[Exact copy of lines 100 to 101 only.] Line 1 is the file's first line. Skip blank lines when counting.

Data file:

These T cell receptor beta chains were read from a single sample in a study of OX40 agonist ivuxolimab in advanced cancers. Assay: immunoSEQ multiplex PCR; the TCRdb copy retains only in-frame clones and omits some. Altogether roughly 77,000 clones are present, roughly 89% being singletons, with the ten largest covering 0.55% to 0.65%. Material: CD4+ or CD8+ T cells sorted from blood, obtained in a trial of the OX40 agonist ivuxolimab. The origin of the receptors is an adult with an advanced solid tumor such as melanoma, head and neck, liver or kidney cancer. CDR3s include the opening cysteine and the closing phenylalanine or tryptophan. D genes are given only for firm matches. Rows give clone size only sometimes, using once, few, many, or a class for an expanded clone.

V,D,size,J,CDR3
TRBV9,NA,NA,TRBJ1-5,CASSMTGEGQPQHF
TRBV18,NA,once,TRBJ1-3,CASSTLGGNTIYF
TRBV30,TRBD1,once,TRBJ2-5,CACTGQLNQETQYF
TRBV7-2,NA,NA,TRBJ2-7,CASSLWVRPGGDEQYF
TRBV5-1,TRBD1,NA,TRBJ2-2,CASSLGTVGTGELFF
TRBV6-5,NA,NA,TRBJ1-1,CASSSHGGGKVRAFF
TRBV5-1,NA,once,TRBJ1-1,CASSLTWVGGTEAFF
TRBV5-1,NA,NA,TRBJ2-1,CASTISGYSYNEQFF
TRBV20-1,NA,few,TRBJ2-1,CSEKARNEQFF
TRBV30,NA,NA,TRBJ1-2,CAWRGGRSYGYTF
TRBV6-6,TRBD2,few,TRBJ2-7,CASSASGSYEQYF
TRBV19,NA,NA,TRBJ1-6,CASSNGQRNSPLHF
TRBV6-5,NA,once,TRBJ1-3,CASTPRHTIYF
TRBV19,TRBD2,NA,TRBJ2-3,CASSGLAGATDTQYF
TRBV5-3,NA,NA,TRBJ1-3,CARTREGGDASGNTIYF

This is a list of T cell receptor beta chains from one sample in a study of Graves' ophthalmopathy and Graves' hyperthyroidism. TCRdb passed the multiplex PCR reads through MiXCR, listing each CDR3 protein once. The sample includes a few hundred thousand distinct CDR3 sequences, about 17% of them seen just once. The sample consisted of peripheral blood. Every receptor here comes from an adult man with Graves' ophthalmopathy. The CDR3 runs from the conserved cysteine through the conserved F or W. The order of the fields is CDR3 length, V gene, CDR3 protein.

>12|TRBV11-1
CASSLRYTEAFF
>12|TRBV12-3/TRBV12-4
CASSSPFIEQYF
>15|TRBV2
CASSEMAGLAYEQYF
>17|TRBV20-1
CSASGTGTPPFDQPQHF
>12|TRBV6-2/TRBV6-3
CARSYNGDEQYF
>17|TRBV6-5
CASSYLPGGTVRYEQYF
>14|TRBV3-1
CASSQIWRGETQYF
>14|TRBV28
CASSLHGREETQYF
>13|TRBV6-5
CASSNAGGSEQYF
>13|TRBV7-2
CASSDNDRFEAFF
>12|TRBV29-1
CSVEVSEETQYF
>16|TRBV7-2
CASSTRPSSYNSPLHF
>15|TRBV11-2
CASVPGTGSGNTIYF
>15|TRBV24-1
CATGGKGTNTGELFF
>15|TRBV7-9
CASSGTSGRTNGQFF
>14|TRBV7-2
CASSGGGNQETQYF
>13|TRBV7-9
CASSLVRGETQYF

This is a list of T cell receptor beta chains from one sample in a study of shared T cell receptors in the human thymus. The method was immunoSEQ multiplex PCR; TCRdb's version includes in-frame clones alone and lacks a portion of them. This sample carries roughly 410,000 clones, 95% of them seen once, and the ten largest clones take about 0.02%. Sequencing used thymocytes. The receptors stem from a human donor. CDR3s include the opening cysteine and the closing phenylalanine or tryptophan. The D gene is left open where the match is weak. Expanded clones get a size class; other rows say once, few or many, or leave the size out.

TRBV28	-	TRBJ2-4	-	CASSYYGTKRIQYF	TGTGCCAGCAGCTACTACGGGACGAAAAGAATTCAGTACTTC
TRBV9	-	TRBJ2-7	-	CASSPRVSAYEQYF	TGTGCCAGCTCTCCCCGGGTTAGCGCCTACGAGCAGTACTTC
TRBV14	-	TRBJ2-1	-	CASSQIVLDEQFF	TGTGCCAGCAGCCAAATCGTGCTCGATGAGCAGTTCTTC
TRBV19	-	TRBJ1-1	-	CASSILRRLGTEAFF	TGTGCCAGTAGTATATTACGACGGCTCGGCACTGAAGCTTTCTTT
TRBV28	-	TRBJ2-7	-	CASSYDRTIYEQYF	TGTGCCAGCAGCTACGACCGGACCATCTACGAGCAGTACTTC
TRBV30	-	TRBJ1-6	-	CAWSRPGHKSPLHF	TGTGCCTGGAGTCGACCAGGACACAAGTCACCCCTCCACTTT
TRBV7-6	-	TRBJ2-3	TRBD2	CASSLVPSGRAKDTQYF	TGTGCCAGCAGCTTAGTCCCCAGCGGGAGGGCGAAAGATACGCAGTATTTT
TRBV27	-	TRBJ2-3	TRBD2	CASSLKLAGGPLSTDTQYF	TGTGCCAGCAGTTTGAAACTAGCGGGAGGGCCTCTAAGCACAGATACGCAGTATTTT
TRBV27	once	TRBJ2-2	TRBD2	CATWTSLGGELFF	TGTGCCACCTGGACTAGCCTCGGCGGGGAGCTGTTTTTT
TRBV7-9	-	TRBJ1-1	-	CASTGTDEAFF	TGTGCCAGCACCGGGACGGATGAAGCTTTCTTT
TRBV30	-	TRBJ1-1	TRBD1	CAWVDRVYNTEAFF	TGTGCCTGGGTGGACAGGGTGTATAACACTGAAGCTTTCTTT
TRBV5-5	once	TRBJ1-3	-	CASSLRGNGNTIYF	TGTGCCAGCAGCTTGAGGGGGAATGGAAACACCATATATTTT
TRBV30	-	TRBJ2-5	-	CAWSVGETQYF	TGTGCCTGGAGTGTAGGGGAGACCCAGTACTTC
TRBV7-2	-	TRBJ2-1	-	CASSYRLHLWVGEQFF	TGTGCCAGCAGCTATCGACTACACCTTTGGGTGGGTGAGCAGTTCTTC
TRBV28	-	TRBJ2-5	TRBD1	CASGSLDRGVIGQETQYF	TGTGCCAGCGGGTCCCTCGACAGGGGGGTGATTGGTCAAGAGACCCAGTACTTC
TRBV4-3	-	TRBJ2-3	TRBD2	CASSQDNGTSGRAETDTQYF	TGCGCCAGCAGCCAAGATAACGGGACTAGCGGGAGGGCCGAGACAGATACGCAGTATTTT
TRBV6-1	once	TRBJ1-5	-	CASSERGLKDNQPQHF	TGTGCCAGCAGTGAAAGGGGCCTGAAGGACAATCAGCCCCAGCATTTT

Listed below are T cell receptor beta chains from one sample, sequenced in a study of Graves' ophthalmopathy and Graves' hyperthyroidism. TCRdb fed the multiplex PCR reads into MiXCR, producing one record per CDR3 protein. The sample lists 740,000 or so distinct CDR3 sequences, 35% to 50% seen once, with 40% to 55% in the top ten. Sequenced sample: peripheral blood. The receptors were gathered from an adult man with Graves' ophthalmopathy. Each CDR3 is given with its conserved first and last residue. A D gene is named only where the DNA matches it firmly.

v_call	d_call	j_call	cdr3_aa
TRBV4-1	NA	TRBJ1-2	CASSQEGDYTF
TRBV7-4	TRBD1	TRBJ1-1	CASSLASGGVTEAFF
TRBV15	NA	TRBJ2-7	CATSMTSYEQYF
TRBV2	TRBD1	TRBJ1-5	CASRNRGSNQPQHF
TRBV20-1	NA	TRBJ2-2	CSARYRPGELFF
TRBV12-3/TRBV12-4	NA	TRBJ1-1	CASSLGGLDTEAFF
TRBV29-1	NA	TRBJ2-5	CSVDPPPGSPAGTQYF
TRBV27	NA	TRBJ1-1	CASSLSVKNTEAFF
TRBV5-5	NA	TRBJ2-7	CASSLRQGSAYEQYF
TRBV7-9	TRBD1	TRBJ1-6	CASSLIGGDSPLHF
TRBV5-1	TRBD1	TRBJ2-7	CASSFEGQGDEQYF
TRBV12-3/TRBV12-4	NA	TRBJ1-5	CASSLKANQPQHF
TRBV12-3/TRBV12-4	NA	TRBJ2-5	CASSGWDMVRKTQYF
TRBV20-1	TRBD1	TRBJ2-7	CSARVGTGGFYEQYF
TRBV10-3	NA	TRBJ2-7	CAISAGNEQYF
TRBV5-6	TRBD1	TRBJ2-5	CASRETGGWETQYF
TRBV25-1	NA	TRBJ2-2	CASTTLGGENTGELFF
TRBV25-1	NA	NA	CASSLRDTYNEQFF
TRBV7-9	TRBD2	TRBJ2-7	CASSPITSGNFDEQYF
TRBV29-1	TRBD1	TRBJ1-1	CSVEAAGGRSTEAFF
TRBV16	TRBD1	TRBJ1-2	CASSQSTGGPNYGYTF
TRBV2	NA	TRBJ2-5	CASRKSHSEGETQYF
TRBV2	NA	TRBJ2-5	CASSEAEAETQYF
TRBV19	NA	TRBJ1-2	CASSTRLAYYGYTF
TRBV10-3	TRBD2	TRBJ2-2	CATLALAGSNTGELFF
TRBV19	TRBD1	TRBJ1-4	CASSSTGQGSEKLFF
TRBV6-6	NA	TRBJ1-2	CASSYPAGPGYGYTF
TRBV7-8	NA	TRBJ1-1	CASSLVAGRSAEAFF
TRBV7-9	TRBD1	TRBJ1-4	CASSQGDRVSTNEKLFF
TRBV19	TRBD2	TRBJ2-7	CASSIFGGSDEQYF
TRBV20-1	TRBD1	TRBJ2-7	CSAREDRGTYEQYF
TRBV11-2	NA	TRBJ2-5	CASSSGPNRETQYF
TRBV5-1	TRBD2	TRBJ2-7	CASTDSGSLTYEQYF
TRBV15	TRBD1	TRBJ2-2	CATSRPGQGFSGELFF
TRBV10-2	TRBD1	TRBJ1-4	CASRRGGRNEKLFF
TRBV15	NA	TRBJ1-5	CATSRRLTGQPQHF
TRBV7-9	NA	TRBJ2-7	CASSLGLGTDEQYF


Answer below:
TRBV7-8	NA	TRBJ1-1	CASSLVAGRSAEAFF
TRBV7-9	TRBD1	TRBJ1-4	CASSQGDRVSTNEKLFF